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Breeding A Better Biotech Company

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“The care and feeding of geniuses is something I’ve been doing for 30 years,” says Peter Farley, CEO of Savannah, Ga.-based Biowulf. Case in point: as CEO of the original biotech startup, Cetus, Farley greenlighted Kary Mullis’ idea for PCR in 1985. These days, the industry pioneer is betting that “the next revolution in biotechnology is going to be mathematics.”

Using Biowulf as a virtual enterprise, Farley has assembled a corps of theoretical mathematicians who focus on machine learning — computational statistics-based math using N-dimensional geometries to parse the features of large datasets.

Momentum for the company (which was developed in “100 percent stealth conditions,” says Farley) picked up when the CEO successfully recruited Vladimir Vapnik, whom he calls “the Einstein of machine learning.” Farley then asked Vapnik to list other mathematicians who would advance the field. Of the 24 researchers he named, 18 have signed on to Biowulf, some leaving posts at Microsoft and Bell Labs. (One of the people named was David Haussler, who did not join Biowulf but did lend his support in securing Vapnik’s visa to come to the US.)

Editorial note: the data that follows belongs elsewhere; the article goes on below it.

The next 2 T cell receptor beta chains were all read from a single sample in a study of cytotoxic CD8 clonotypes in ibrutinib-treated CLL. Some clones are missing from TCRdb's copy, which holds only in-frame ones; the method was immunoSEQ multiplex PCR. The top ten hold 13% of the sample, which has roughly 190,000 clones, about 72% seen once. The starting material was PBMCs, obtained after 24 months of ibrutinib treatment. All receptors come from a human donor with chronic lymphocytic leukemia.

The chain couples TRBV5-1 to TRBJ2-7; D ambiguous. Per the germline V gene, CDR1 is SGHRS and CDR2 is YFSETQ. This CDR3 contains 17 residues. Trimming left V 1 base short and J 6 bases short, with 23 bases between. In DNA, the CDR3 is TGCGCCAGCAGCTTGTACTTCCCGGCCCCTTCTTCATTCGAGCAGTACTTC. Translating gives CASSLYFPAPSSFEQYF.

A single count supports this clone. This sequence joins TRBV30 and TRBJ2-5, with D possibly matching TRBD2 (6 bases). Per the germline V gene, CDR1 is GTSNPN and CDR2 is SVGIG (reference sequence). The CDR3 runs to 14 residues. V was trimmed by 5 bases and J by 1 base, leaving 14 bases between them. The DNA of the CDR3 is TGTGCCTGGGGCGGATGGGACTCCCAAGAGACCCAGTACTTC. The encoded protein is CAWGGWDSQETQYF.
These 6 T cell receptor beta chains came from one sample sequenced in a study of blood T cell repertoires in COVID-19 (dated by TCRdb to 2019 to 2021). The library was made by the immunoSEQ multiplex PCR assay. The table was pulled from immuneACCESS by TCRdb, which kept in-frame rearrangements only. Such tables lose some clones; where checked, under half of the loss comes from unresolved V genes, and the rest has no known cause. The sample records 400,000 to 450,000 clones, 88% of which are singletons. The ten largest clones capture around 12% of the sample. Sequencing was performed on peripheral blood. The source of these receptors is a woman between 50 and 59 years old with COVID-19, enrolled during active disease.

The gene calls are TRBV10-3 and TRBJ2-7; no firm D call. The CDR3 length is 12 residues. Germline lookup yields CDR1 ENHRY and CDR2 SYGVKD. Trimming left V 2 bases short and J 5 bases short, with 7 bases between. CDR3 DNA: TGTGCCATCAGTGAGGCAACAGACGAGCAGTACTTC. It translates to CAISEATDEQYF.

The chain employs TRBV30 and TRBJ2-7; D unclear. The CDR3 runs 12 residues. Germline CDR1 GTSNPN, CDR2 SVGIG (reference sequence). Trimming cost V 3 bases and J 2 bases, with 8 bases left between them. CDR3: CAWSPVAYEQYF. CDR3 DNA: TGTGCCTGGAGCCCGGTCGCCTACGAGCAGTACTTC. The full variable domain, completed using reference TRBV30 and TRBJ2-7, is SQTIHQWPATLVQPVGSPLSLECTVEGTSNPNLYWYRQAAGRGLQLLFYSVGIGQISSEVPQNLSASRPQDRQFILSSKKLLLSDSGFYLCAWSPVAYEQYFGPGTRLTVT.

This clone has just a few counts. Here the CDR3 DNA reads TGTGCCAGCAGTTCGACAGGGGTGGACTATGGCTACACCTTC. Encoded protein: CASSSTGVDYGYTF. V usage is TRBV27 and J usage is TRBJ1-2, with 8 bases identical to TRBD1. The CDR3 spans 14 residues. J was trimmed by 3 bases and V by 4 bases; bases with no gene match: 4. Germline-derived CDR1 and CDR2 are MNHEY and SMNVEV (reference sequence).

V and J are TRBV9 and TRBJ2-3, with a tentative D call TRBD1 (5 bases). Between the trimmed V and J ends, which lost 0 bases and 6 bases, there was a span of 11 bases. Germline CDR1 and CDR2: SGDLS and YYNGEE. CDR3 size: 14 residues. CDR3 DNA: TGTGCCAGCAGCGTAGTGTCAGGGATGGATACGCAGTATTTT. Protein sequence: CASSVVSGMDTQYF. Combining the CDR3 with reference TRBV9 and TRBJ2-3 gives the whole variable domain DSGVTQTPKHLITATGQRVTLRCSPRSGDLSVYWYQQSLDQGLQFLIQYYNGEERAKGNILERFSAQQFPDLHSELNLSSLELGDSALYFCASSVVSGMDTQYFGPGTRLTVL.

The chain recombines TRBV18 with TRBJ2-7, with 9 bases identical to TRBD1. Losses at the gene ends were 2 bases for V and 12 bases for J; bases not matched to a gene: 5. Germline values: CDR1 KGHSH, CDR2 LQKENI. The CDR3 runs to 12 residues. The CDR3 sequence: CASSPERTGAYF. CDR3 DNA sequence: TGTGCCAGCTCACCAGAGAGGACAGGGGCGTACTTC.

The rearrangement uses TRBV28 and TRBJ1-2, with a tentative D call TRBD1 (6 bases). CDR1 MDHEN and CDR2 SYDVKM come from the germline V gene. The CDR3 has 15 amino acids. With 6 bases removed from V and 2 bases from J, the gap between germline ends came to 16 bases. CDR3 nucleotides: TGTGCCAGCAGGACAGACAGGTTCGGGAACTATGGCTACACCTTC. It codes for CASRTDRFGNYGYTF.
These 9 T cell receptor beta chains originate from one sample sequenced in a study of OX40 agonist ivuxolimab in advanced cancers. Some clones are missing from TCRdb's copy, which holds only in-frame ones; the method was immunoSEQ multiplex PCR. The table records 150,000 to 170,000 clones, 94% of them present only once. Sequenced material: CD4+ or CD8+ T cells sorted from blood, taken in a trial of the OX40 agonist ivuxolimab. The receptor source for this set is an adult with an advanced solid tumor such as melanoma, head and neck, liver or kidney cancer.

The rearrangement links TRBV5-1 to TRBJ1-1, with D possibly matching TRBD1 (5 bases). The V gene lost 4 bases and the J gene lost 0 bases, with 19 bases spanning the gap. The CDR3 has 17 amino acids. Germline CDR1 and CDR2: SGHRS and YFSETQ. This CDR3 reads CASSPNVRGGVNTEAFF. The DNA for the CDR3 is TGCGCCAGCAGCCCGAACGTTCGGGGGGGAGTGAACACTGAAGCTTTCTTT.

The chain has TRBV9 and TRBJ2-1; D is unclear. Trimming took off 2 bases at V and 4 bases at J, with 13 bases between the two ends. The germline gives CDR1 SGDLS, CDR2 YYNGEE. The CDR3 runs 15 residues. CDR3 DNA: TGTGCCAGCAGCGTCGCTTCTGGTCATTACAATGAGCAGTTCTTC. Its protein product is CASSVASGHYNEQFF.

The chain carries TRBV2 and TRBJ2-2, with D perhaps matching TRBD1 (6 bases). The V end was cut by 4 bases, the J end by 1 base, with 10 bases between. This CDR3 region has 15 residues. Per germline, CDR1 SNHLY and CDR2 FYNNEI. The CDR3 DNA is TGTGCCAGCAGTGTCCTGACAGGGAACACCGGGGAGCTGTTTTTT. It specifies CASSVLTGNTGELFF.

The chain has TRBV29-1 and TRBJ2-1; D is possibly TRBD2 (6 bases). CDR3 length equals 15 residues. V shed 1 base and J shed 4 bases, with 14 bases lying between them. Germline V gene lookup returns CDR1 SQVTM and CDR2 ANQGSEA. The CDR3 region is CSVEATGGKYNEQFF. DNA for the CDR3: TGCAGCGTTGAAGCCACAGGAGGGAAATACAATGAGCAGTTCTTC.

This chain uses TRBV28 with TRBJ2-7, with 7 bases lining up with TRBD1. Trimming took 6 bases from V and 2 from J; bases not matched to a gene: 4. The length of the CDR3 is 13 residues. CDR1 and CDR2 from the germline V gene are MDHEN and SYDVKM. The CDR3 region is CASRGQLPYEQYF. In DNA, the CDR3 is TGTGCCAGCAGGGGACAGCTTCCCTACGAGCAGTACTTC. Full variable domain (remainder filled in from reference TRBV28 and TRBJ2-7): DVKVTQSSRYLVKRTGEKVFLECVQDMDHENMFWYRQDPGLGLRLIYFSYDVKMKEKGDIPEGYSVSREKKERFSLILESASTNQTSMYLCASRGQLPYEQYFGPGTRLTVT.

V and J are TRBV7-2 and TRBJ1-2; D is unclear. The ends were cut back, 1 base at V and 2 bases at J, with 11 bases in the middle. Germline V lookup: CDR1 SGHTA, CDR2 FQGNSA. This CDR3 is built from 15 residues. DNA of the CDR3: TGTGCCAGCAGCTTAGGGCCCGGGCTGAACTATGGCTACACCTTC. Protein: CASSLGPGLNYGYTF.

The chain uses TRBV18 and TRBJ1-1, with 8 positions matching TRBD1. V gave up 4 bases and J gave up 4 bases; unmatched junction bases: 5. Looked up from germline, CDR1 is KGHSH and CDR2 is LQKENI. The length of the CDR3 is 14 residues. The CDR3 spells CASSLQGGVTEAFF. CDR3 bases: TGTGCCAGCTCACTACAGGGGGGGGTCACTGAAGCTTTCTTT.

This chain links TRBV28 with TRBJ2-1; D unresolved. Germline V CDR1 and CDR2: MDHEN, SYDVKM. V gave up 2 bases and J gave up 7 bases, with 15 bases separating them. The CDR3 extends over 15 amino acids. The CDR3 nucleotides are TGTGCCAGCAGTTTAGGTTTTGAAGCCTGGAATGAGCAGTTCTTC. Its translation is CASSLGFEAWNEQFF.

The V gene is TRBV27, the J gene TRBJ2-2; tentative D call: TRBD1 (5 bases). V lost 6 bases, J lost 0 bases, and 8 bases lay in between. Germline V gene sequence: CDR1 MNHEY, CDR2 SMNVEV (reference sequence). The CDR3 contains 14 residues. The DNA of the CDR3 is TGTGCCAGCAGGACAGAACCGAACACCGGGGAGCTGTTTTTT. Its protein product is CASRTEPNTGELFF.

Farley contends that his so-called “Math-topia” will be the next biotech frontier. As proof, he presents unpublished results that identified specific cancer-promoting genes (based on two commonly used data- sets) more precisely and conclusively than other paradigms such as neural nets or hidden Markov models.

The business model for Biowulf is fee for service. The company hopes to establish itself as the global gold standard for data mining, and in doing so to reap monopoly premiums from clients. One possible Achilles heel: for Biowulf to succeed at lucrative problems in fields like proteomics, its facilitators will have to bridge the clients to the mathematicians, a group not known for collaborative wherewithal.

Still, Bernhard Schoelkopf, one of Vapnik’s protégés and now a member of the Biowulf braintrust, is excited. “I think we probably have the best machine-learning and [support vector machines] group in the world,” he says. “For a startup, that’s pretty amazing.”

— Brad Stenger

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